When fully enclosed, the hall resounds nicely, especially for full-out thunderous passages. For some concerts, the rear wall of the shoebox style hall opens for picnicking patrons on the lawn outside, most enjoying the produce of the vineyards of this, the wine country of California.

Madison, Wisconsin’s Overture Hall interior
A feature of Madison, Wisconsin’s Overture Hall
is its ceiling built to reflect sound

In the middle of the nation you can go from the South where Dallas’s 2,062-seat Meyerson Center dates to 1989, north to Madison, Wisconsin where the stunning Overture Hall sounds almost as good as it looks for up to 2,255 people in the seats of that rarity of good sounding halls: a multipurpose room which also can be set up for opera, ballet or even traveling Broadway musicals.

Severance Hall, Cleveland
Severance Hall is the home of the Cleveland Orchestra

Four hundred miles to the east of Madison, the Cleveland Orchestra, which has been among the nation’s finest for at least half a century, holds forth in another hall that is noted for its visual beauty as well as for its fine sound. On the outside, Severance Hall is a stately classical structure that fits right in with the other notable buildings around University Circle, such as the Cleveland Museum of Art. Inside the auditorium, however, you find yourself in an Art Deco environment of aluminum leaf. When the hall was first built in the 1930s the acoustics were disappointing. A mid-century alteration, when George Szell was the music director, improved the sound at the expense of the visual pleasures of the hall. But the renovation in 2000 managed to fix both problems and today the hall looks as good as it sounds and sounds as good as it looks.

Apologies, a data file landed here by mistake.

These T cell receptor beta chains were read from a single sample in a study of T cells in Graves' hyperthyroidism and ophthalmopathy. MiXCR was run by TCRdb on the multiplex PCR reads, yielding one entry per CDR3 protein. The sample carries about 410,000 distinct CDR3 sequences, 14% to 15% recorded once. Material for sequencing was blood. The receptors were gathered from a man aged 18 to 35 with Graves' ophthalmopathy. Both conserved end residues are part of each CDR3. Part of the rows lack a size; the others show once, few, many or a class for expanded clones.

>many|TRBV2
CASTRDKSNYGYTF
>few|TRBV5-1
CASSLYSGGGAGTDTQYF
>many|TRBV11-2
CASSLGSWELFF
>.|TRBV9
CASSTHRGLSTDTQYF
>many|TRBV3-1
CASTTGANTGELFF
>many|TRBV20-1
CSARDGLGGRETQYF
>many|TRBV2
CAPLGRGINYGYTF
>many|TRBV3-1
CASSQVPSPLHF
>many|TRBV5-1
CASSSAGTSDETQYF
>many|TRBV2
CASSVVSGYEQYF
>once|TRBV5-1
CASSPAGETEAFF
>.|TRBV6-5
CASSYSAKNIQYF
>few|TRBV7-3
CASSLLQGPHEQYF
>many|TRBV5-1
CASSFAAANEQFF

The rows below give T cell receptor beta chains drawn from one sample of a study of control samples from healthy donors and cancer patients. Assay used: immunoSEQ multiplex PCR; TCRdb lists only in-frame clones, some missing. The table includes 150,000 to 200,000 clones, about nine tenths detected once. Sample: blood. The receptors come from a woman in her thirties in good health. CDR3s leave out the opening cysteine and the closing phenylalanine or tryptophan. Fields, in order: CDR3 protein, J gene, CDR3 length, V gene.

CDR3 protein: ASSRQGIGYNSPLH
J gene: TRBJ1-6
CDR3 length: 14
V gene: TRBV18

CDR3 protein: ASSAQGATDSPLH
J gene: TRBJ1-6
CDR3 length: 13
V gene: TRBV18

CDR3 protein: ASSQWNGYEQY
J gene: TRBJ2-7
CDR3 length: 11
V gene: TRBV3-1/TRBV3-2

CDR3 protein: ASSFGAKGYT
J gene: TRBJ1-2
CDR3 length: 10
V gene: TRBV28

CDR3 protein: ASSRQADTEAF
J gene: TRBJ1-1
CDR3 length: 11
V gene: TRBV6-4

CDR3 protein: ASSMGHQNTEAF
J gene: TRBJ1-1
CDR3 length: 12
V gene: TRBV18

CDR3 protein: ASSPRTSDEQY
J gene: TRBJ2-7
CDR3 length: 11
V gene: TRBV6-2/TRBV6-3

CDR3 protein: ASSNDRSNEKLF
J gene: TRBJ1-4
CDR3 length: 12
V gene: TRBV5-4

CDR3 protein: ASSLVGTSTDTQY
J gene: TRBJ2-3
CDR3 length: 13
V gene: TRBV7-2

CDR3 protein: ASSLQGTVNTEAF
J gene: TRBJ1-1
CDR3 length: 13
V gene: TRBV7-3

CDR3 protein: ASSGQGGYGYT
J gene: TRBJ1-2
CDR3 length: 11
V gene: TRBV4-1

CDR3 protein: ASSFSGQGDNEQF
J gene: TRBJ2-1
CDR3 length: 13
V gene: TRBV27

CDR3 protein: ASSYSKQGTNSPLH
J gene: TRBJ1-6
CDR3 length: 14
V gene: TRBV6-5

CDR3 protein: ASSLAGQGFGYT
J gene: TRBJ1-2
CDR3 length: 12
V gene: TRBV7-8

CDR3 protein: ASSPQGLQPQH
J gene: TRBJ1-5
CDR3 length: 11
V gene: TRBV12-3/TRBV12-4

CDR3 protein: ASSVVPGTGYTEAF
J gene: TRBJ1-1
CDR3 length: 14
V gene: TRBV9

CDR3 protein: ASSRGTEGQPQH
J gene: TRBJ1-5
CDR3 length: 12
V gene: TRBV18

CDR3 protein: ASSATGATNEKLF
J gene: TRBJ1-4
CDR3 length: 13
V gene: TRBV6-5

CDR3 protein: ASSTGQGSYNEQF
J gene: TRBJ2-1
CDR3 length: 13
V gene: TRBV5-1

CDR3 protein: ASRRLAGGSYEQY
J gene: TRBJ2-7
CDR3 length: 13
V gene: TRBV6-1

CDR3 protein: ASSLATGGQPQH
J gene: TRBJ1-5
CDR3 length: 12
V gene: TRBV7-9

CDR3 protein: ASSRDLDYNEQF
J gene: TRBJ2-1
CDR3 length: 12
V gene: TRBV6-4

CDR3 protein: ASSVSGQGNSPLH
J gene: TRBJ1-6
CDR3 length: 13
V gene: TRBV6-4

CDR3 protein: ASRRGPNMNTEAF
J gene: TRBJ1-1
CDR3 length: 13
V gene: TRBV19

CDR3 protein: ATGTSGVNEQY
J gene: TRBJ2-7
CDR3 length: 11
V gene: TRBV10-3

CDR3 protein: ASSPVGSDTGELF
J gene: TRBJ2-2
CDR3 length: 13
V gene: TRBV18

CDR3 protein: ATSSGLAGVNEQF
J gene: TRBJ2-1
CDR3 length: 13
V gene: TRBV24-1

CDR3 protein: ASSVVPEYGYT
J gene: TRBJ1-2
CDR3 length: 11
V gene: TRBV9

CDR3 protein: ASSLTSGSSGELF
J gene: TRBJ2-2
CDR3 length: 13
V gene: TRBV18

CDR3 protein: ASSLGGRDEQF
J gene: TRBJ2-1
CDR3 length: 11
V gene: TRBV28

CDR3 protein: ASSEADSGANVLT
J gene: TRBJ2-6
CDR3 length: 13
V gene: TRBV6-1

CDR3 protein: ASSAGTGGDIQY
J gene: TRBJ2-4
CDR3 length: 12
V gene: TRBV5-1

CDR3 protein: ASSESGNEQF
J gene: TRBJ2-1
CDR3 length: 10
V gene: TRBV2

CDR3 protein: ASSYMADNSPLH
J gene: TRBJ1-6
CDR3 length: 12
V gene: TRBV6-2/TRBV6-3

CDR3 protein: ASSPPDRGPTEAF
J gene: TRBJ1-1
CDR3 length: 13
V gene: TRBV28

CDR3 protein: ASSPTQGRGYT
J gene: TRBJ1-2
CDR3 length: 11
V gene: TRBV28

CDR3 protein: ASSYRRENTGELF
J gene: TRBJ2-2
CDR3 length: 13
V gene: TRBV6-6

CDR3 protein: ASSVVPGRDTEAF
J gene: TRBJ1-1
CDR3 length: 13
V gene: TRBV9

David Geffen Hall at Lincoln Center   Mostly Mozart setup for the interior of Geffen Hall  
New York’s Lincoln Center includes the hall now named for David Geffen
The Mostly Mozart setup for the interior of Geffen Hall


In New York, if you can’t visit Carnegie Hall, you can check out David Geffen Hall in Lincoln Center. Yes, it used to be Avery Fisher Hall, but they took Fisher’s name down and sold the naming rights to the movie mogul and philanthropist for a reported $100 million. Some of that money may well help in the effort to improve the acoustics which has been a goal ever since the hall opened in 1962. The latest effort will convert it from a typical shoebox arrangement to a variant similar to what has been used there for the Mostly Mozart festivals with audience behind and on each side as well as in front of the orchestra.

No matter where you go, if you love classical orchestral music as much as I do, you would do well to include at least one visit to a major hall in each city you plan to visit.